A brief sketch of the present state of the province of Nova-Scotia

“This free port bill, as it concerned Nova Scotia, was for several years confined to the port of Halifax, and proved very unequal and unjust in its operation; as all foreign flour legally imported must come through Halifax, which subjected the people of the outports and country generally not only to pay the five shillings duty, but to double freight with the profits, commissions, storage, wharfage, truckage, &c. on nearly all the bread stuff we consumed; and often the flour, which in Baltimore, Alexandria, Richmond, and other sea ports of the middle States, was purchased for five or six dollars a barrel, was sold to the consumer in the outports of the Province for nearly double the first cost. This caused a general discontent and murmuring, and acted as a direct bounty on illicit trade; many sober reflecting men, who would otherwise have scorned to have anything to do with smuggling, on viewing the monopoly granted Halifax at the expense of the country, felt a degree of indignation”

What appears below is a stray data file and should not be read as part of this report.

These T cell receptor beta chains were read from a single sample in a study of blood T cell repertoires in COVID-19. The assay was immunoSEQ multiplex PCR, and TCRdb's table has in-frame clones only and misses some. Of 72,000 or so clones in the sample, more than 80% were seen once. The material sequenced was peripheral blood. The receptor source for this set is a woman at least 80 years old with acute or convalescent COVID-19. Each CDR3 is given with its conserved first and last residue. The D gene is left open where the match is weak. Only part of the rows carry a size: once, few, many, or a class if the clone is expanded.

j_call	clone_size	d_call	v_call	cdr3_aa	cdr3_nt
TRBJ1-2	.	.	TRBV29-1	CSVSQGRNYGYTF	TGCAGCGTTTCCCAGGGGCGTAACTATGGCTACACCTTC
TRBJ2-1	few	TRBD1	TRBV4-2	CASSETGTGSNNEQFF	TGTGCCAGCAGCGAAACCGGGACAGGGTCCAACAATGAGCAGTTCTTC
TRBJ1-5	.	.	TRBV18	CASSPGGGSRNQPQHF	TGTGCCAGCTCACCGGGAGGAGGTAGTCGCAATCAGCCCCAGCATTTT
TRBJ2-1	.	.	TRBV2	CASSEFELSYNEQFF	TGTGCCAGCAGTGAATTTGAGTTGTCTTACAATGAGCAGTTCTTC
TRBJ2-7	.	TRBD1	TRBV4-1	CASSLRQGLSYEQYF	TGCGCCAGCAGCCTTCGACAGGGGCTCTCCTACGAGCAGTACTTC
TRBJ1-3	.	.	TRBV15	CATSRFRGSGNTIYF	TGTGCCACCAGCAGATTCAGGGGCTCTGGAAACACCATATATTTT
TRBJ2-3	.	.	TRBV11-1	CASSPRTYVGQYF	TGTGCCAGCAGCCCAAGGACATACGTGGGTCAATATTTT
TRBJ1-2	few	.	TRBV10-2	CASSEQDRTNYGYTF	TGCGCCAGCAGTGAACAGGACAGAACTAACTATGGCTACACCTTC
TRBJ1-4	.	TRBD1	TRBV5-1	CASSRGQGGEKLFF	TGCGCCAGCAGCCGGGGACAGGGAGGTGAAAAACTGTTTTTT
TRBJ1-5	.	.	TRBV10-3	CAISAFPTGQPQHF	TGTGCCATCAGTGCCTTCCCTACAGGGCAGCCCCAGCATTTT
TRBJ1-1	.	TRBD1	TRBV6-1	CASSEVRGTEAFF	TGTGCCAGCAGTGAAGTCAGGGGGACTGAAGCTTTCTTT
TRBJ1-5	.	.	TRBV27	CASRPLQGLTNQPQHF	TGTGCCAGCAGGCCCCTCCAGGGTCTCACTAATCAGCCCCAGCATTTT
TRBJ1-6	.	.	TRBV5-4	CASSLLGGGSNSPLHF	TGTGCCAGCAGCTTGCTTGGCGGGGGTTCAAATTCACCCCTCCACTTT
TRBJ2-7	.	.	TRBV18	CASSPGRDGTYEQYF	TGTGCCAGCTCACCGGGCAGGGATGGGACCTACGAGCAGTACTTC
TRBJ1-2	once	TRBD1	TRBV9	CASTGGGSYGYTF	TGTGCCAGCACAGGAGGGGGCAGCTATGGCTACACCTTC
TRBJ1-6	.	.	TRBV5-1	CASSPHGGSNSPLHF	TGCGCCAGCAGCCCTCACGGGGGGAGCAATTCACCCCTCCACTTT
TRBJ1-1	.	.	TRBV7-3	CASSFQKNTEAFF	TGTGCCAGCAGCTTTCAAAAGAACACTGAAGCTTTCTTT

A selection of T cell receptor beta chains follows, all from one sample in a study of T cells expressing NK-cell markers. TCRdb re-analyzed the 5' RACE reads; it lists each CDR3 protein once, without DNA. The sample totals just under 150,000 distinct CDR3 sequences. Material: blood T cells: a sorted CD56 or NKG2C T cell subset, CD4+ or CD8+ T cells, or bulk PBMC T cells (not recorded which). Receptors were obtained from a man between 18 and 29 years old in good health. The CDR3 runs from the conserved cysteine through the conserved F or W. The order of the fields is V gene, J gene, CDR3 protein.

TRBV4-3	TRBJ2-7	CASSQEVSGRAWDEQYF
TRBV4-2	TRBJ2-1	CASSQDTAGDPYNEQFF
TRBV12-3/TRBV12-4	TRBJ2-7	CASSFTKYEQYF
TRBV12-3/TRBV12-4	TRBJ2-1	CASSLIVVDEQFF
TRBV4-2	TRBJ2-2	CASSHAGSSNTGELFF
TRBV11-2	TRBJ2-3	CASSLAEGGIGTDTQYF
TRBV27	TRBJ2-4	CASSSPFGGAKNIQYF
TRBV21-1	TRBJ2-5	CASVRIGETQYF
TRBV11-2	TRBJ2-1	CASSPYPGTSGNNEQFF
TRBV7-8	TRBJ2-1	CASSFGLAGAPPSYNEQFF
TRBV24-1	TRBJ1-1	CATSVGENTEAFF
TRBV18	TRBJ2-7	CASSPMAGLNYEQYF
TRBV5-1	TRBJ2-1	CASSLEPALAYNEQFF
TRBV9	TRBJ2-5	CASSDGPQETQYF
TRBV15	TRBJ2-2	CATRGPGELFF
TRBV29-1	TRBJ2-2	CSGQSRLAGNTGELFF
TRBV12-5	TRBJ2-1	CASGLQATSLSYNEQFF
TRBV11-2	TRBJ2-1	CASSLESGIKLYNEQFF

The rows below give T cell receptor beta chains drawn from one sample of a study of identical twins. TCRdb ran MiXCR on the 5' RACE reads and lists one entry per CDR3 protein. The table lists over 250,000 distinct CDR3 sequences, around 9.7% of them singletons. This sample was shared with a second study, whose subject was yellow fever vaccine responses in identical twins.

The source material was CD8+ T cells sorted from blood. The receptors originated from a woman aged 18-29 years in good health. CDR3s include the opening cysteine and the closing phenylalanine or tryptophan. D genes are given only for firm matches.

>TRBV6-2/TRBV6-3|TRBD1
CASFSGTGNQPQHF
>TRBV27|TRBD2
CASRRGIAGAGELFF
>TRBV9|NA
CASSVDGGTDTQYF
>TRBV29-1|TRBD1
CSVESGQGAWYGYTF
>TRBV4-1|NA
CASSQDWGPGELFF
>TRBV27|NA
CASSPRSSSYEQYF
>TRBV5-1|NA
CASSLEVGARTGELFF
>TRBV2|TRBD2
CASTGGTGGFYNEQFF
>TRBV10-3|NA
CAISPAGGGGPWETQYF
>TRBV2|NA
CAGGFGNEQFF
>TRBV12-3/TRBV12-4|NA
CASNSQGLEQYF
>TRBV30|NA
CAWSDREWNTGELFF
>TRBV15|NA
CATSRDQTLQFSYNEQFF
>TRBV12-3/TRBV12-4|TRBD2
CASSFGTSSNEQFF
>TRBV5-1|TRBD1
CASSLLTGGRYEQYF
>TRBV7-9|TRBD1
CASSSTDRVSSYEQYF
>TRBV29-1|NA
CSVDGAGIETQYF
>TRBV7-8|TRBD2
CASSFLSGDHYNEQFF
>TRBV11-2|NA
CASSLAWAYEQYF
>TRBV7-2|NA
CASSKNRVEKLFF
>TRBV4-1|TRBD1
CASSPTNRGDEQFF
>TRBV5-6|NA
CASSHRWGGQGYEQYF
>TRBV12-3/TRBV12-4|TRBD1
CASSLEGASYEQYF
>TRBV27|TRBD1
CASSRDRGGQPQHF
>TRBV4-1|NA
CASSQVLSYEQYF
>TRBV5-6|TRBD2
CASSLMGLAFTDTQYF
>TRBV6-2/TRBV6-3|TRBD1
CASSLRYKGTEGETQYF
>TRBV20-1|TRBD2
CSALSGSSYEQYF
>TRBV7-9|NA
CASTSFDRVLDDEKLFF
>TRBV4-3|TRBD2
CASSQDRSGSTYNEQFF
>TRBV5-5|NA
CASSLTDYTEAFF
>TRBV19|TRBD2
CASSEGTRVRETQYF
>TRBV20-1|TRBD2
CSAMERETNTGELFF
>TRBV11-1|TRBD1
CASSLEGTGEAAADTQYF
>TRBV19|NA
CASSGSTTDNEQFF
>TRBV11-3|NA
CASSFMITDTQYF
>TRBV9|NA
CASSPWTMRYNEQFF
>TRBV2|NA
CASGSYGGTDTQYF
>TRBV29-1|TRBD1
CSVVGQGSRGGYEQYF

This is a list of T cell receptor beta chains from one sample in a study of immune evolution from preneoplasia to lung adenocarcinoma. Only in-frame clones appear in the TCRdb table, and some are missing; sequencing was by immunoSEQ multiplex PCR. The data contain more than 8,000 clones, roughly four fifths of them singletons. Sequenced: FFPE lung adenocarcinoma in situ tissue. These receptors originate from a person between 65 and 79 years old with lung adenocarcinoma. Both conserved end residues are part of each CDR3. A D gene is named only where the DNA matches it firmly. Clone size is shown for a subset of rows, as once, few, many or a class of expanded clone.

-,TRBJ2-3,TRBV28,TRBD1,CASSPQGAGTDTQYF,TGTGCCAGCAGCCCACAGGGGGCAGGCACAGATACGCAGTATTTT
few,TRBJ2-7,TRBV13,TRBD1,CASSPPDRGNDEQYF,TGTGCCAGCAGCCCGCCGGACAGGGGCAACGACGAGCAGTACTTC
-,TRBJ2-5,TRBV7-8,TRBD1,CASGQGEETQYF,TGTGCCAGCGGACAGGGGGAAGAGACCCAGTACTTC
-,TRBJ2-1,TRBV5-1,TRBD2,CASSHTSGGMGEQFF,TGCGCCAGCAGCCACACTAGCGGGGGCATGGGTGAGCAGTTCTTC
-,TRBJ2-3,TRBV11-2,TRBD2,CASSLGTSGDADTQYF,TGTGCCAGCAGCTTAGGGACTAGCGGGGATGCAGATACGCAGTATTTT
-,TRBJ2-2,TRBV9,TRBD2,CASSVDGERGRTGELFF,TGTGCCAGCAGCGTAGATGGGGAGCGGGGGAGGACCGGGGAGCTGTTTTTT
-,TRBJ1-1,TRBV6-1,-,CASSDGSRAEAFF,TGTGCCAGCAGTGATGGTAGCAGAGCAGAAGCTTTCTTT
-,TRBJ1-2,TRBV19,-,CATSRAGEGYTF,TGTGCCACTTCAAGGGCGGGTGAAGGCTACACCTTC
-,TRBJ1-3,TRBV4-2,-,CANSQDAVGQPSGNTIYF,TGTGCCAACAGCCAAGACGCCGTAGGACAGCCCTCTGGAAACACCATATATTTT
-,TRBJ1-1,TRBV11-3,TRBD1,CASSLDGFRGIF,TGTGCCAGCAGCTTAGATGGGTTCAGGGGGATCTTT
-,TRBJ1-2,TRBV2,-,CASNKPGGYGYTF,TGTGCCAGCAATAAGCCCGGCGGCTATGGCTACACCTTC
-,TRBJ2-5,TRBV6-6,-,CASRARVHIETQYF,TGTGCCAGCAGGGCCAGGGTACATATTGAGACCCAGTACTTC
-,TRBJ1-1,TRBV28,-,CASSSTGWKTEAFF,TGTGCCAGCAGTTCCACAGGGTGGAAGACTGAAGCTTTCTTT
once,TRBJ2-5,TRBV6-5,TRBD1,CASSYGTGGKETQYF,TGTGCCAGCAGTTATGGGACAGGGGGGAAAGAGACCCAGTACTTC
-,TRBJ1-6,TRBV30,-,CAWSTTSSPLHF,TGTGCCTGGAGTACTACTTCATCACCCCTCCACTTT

Homer, John. A Brief Sketch of the Present State of the Province of Nova-Scotia: With a Project Offered for Its Relief. Halifax, N.S.: [s.n.], 1834. https://hdl.handle.net/2027/aeu.ark:/13960/t6n01pk8g